The Saints of Swallow Hill
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I won this book from a GoodReads Giveaway. It sounded like a cross between The Four Winds and Where the Crawdads Sing, so I thought it would make a good pick for book club.
On a scale of 1 - 5 (5 being a lot of examples/instances):
Sex - not even two full pages into the story, on the bottom of page 4, Del admits to having messed around with wives of two coworkers and coveting a third, "He'd always wondered how it might be with a colored woman." The first few pages have several references. Failed attempt and rumination. (Pgs. 33-34) A man gropes a woman's crotch without invitation. (Pg. 251)
Religion - Ch. 3 Pg 27 has an out of body experience. "God done laid his very hand on him," in response to a miraculous survival. (Pg. 29) Bible is quoted as justification for abusing wife. (Ch. 11)
Gruesome - loss of a fingertip (Pg. 21) Sweatbox. (Pg. 57) A man gets whipped. (Pg. 61) The gruesomeness gets worse on Pg. 76. Hot tar covers someone's face. (Ch. 26)
Suspense - end Ch. 1 when Del is in the corn silo. The author alternates between two main characters so it allows for a bit of suspense while we wait for that side of the story to resume.
Morality - Ch. 6 deals with the idea of assisted suicide. Varied ideas of what is a just punishment.
Traditional - Approximately 70 years after emancipation, some characters still talk of whites being superior. (Pg. 78) A character suspects a mother of having sex with her adult son. (end Ch. 17) A kiss between two people of the same gender. (Pg. 258) A woman feels uncomfortable with the way another woman strokes her hand. (Pg. 346) A woman confesses her lesbian tendencies. (Pg. 347)
Before the book begins, on page ix, there is a poem which I found quite annoying. I mean, as poems go it had a really clear AABB rhyme scheme until the last of four stanzas when instead of rhyming fair/rare they wrote fair/rarest. There is probably some exception, such as an eye rhyme or something, but it could have so easily been traditional. So, I started the book off on a grumpy note but was soon captivated by the characters.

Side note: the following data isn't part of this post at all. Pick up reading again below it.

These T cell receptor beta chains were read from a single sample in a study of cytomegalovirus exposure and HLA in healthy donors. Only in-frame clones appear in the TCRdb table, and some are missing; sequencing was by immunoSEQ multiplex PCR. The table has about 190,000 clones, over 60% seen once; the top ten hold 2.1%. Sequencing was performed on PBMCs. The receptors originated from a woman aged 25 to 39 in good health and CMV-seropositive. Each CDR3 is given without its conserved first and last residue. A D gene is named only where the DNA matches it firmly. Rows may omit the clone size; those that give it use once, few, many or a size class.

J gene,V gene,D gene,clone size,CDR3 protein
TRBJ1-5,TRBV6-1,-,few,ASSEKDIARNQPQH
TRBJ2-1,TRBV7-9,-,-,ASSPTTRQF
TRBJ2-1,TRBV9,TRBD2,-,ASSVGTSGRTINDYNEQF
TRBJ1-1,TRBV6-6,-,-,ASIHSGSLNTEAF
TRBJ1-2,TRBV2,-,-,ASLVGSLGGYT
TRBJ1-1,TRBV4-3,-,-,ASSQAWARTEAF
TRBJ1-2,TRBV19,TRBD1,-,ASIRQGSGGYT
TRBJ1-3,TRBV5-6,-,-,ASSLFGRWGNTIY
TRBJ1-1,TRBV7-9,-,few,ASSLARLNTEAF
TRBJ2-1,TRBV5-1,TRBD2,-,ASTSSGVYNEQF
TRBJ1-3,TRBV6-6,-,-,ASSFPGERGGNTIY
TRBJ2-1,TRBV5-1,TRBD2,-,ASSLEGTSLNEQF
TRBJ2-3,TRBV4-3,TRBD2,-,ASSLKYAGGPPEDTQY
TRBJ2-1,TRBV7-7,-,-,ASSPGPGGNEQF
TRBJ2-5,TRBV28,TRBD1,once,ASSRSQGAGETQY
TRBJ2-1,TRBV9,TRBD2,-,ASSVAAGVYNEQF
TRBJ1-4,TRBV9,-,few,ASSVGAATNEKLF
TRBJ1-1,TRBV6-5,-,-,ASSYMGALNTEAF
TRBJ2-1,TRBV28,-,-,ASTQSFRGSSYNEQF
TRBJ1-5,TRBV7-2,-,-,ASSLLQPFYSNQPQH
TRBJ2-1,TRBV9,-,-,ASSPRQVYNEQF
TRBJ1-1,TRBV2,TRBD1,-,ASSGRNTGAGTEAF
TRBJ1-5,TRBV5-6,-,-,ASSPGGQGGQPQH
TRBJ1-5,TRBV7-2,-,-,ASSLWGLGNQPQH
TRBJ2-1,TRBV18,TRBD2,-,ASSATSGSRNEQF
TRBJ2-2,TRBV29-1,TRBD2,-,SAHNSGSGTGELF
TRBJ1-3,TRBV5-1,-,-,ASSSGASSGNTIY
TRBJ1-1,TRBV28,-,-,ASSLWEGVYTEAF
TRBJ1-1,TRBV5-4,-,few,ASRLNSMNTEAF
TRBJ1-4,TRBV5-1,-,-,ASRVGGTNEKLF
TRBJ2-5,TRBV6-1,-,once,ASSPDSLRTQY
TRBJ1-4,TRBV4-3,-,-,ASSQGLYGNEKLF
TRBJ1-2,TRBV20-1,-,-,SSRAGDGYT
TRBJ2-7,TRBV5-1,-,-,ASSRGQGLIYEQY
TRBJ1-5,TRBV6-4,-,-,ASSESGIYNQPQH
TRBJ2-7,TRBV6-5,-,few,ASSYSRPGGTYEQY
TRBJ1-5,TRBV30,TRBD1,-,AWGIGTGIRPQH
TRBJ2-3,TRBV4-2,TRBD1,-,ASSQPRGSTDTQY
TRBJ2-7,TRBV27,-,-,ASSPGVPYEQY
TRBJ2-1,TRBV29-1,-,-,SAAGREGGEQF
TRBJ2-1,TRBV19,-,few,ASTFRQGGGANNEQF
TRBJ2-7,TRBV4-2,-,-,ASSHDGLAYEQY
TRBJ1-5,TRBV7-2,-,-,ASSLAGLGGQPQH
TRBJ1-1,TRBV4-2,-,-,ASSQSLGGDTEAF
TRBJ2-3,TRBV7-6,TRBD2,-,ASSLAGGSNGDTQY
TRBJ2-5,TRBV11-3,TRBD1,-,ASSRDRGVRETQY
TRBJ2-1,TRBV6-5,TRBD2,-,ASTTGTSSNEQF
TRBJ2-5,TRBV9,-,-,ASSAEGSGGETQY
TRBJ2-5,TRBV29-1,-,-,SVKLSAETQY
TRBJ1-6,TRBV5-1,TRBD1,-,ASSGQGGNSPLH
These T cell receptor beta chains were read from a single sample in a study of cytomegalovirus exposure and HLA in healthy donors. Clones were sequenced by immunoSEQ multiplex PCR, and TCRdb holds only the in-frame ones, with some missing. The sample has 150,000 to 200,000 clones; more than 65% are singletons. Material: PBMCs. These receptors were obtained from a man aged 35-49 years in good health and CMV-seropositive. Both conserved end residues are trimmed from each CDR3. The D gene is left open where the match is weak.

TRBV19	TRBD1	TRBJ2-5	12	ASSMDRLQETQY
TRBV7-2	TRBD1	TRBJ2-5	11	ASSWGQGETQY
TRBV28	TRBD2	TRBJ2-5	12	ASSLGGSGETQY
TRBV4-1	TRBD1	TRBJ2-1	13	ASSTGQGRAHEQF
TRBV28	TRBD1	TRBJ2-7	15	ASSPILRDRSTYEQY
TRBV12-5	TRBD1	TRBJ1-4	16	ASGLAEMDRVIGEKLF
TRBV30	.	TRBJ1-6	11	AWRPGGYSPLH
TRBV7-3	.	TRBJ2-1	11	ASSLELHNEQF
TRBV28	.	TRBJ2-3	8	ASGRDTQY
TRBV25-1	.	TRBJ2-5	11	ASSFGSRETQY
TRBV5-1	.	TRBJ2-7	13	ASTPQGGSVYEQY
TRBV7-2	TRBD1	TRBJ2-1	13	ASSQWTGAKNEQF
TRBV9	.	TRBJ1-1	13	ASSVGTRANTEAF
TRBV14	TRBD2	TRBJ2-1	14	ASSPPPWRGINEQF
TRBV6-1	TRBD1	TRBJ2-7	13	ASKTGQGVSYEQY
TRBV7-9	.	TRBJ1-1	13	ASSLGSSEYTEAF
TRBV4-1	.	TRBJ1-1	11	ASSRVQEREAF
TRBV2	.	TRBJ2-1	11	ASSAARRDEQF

There are a few chapters tacked on to the end. Chapter 35 is subtitled 1940. This made me wonder when the others were. I flipped back to the first chapter and a few other early chapters but none of them had subtitles for the year. Perhaps it was written into the text, but I just wanted a quick reference to understand how much time had passed if we were suddenly in 1940. Reading the chapter gave me the general idea of how much time had passed, but initially the minor change in form was annoying.
Why did Warren never change his methods - despite all the injuries?
Can you imagine cutting 167 trees/hour, which is about 3 each minute? (end Ch. 5)
If you were the tally keeper, could you keep up with all the call outs?
What would your woods name be? Del Reese went by Butler because "It was painted on the outside of a grain bin [he] worked in once." (Pg. 73) It was the bin he almost died in. (Pg. 12)
Did Del choose the name as a sign of triumph or a reminder of something?
Cornelia said women "always do what we have to do, what's necessary". The narrator expands, "They were most often the ones to bend, sometimes until they broke. Or got broken." (Pg. 214) Do you agree?
Cornelia's mom said, "one of the best ways to a man's heart is good cooking." (Pg. 217)
Have you ever tried this approach? Did it work?
What does the title mean to you, in relation to the book?
The Author's Note explains the origin of "tar heel". (Pg. 367) Were you aware of the origin?
The questions above originated from my own natural curiosity that occurred while I was reading the novel. After I finished the story, I read the questions written for the book discussion group. A couple are similar to mine. This is probably the first book in which I have EVER like ALL of the questions written for discussion. I encourage you to utilize the questions from Pgs. 371 & 372.
Decorate with a mug of wildflowers in the center of the table like Rey had in his shack. (end Ch. 12)
Give your guests jars of stewed okra like RaeLynn and Cornelia took to Del. (Pg. 227)
a "standard poor man's meal" - fried potatoes, hot dogs and biscuits with fresh tomatoes and corn like Sarah Baker served on the first night she invited Del over for dinner (Pg. 5)
cantaloupe, like the stranger gave to Del on the way to Fargo when Del got a ride with him (Pg. 36)
pie, like Rae Lynn served Butch (Ch. 4, Pg. 41)
stewed okra and biscuits, like Rae Lynn was cooking when the roof began leaking. (Pg. 42)
dooby (wild meat and onions with cornbread) like Del first ate from Mr. Leroy's wife (Pg. 79)
what Rae made for Cornelia when she first got around: fried ham, rice and red-eye gravy, field peas and biscuits (Pg. 215)
fish fried in cornmeal, dooby, sweet pickles and cornbread, like Horace, Nolan and Del ate in Ch. 23
peppermints, like Del always had for Georgie and butterscotch like Mr. Cobb gave to the boys (Pg. 362)
Del's "usual travel fare of cheese, crackers, and Vienna sausages." (Pg. 286)
watermelon, hot ham biscuits, coffee, boiled peanuts and Pepsis like the trio ate when traveling (Pgs. 297-299)
"Fried eggs, tomato slices, and biscuits with molasses" like Sudie May served the first morning (Pg. 306)
chocolate pie, unburned, like Rae Lynn tried to make before she went back to tend Warren's grave (Pg. 324)
harmonica music in honor of "Melody", Del's harmonica (Pg. 5)